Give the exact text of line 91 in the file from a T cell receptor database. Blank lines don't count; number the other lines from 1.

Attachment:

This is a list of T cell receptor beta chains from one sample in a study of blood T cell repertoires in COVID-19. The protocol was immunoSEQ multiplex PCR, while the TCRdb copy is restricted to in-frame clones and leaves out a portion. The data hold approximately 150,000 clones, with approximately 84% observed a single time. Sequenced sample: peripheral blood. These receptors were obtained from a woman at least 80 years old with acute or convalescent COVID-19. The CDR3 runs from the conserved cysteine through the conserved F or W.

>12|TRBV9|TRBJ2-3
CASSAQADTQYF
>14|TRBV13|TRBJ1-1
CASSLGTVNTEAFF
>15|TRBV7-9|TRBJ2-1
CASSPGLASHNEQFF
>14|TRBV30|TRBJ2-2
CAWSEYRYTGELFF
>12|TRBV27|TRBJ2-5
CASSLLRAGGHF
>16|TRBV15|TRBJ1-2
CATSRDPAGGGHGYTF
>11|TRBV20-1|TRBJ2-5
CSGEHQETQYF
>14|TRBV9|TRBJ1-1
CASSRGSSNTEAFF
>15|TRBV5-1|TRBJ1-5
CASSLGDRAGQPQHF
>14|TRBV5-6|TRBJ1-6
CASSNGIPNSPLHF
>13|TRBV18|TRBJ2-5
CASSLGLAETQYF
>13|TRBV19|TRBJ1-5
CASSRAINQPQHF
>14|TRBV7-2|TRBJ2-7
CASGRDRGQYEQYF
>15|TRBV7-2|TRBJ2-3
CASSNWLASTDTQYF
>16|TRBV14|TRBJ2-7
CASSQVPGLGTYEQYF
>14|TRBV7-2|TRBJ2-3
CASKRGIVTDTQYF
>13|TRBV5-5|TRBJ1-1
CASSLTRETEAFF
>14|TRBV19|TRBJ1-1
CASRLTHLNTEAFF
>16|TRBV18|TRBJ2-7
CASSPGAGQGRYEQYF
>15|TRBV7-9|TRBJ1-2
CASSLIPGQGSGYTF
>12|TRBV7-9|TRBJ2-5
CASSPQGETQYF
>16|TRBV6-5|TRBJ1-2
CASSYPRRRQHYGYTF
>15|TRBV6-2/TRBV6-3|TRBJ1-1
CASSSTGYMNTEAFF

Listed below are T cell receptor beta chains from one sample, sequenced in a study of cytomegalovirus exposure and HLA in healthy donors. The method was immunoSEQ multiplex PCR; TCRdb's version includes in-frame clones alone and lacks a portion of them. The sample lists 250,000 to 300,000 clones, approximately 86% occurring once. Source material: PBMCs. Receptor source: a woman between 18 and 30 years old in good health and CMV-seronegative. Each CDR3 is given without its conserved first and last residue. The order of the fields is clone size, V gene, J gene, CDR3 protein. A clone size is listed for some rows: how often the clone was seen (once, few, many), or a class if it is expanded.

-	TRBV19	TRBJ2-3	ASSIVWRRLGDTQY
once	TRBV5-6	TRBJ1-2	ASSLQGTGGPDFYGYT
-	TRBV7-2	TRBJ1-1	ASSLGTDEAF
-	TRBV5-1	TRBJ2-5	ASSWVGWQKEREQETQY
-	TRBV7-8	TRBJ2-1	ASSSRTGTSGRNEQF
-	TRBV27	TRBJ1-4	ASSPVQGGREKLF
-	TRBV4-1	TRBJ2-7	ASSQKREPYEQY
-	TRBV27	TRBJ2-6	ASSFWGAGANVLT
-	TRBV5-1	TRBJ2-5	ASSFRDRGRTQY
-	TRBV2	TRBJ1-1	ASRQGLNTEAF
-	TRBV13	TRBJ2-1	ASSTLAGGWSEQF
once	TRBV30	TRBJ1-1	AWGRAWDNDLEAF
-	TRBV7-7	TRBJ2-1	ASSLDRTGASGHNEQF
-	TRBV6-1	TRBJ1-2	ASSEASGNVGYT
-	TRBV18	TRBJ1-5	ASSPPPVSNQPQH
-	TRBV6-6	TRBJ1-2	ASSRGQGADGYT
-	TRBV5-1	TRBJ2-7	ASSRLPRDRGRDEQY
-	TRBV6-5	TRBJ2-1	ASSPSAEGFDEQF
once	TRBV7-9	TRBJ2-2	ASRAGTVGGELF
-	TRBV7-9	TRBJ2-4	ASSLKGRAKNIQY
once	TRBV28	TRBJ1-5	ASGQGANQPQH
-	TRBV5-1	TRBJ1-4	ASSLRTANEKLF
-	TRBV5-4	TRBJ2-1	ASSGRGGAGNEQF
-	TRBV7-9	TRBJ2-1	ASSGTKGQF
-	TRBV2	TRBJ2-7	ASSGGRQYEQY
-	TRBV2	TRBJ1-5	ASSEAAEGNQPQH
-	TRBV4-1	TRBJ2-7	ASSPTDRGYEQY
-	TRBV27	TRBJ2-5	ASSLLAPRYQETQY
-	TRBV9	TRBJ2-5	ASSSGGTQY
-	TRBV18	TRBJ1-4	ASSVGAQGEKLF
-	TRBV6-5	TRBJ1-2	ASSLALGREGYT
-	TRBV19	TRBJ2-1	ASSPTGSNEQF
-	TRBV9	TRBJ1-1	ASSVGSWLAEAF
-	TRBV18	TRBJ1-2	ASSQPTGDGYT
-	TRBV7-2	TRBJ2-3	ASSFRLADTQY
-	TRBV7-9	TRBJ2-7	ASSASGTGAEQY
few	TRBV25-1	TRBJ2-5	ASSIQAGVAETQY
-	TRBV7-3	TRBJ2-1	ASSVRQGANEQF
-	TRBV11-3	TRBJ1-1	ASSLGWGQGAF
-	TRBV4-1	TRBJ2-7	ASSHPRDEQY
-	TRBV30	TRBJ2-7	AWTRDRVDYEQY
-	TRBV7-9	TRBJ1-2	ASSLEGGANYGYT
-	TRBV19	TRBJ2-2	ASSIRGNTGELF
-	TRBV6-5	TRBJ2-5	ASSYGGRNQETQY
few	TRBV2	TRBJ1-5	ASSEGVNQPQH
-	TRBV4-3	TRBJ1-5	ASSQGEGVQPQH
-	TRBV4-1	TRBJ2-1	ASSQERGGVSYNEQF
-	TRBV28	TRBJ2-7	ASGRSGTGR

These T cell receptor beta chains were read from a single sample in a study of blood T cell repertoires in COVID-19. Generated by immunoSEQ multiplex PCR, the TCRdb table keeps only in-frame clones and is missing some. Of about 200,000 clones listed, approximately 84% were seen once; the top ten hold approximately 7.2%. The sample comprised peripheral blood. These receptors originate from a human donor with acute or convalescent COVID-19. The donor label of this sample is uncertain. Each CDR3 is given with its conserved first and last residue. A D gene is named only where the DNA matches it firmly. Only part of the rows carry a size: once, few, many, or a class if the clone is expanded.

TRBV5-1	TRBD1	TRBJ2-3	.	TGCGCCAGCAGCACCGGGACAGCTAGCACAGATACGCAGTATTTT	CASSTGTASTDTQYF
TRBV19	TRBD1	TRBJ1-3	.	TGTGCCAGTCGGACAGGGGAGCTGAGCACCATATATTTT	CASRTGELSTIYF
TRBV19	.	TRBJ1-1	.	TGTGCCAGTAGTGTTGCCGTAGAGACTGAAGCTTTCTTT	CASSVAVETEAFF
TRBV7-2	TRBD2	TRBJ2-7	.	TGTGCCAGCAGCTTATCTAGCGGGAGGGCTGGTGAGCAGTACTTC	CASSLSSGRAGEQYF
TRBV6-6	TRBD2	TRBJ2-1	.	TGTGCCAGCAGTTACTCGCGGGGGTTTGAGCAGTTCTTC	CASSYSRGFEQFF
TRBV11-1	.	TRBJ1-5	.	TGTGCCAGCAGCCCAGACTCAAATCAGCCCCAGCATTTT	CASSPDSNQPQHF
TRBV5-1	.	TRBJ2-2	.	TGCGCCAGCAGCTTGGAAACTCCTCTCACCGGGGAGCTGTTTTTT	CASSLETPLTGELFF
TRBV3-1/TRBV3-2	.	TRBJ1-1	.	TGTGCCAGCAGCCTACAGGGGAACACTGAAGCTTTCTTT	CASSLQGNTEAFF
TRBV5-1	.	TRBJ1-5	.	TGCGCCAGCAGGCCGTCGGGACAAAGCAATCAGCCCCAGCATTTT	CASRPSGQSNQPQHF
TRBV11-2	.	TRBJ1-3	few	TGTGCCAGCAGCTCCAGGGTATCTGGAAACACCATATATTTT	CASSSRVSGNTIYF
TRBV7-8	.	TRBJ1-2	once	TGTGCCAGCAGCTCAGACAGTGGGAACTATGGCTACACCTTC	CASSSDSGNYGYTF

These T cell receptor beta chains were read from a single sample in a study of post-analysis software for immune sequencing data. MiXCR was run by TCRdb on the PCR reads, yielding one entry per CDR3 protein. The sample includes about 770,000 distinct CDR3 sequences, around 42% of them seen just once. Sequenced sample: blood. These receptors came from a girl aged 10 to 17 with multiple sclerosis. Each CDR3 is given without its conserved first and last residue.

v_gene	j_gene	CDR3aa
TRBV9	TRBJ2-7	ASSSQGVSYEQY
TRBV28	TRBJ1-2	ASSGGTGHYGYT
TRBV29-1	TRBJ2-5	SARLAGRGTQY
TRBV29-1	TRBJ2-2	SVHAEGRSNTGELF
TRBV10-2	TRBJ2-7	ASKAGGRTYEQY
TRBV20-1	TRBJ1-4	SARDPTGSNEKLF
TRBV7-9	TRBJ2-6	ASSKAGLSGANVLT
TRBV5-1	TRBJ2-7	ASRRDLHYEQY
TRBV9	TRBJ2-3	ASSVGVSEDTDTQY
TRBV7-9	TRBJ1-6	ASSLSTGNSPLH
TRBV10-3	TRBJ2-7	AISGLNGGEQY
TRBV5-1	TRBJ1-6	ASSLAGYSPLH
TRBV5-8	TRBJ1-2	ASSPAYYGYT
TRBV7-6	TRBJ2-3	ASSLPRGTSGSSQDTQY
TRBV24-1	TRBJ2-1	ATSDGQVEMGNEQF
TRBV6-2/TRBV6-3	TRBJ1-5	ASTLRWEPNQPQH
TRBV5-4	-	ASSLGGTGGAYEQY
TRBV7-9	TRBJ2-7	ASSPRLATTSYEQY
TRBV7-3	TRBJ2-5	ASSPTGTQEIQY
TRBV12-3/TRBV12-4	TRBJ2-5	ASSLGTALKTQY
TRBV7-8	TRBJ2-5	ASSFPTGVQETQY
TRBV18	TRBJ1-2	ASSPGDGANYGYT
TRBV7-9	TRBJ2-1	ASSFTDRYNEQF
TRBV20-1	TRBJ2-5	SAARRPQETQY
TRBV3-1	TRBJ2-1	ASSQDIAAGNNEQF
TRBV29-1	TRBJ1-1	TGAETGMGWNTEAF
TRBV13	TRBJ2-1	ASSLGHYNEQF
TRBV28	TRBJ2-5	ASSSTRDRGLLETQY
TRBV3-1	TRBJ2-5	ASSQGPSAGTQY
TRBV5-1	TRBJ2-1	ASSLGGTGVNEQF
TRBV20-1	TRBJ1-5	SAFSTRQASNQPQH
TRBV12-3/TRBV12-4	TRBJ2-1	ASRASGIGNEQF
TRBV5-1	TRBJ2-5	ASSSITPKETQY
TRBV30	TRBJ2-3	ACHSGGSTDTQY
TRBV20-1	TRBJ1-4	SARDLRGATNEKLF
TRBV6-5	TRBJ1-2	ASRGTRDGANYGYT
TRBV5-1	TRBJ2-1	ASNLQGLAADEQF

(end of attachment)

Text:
-	TRBV19	TRBJ2-2	ASSIRGNTGELF